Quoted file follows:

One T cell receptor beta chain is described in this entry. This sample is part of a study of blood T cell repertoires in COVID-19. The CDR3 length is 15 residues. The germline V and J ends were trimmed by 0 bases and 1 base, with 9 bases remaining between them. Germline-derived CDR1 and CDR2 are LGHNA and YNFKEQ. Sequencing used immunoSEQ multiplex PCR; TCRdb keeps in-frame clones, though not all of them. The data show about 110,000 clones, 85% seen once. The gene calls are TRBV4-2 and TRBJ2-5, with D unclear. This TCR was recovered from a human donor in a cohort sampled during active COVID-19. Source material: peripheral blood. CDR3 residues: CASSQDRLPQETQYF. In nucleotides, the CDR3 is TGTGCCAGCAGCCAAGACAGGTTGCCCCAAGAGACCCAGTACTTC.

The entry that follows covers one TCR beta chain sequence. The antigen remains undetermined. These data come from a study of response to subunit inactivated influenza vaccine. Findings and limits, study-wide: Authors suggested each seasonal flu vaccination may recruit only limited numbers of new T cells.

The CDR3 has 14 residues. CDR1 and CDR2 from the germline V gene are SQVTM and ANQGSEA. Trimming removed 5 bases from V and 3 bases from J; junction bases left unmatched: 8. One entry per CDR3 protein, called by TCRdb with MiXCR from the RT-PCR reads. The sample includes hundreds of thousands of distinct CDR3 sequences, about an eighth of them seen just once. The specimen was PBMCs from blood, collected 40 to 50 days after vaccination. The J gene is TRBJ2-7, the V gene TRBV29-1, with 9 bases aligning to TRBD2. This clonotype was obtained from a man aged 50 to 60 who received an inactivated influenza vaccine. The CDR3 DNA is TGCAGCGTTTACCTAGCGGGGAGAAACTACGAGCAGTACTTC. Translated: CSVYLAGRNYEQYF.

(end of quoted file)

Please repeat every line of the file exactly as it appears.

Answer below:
One T cell receptor beta chain is described in this entry. This sample is part of a study of blood T cell repertoires in COVID-19. The CDR3 length is 15 residues. The germline V and J ends were trimmed by 0 bases and 1 base, with 9 bases remaining between them. Germline-derived CDR1 and CDR2 are LGHNA and YNFKEQ. Sequencing used immunoSEQ multiplex PCR; TCRdb keeps in-frame clones, though not all of them. The data show about 110,000 clones, 85% seen once. The gene calls are TRBV4-2 and TRBJ2-5, with D unclear. This TCR was recovered from a human donor in a cohort sampled during active COVID-19. Source material: peripheral blood. CDR3 residues: CASSQDRLPQETQYF. In nucleotides, the CDR3 is TGTGCCAGCAGCCAAGACAGGTTGCCCCAAGAGACCCAGTACTTC.

The entry that follows covers one TCR beta chain sequence. The antigen remains undetermined. These data come from a study of response to subunit inactivated influenza vaccine. Findings and limits, study-wide: Authors suggested each seasonal flu vaccination may recruit only limited numbers of new T cells.

The CDR3 has 14 residues. CDR1 and CDR2 from the germline V gene are SQVTM and ANQGSEA. Trimming removed 5 bases from V and 3 bases from J; junction bases left unmatched: 8. One entry per CDR3 protein, called by TCRdb with MiXCR from the RT-PCR reads. The sample includes hundreds of thousands of distinct CDR3 sequences, about an eighth of them seen just once. The specimen was PBMCs from blood, collected 40 to 50 days after vaccination. The J gene is TRBJ2-7, the V gene TRBV29-1, with 9 bases aligning to TRBD2. This clonotype was obtained from a man aged 50 to 60 who received an inactivated influenza vaccine. The CDR3 DNA is TGCAGCGTTTACCTAGCGGGGAGAAACTACGAGCAGTACTTC. Translated: CSVYLAGRNYEQYF.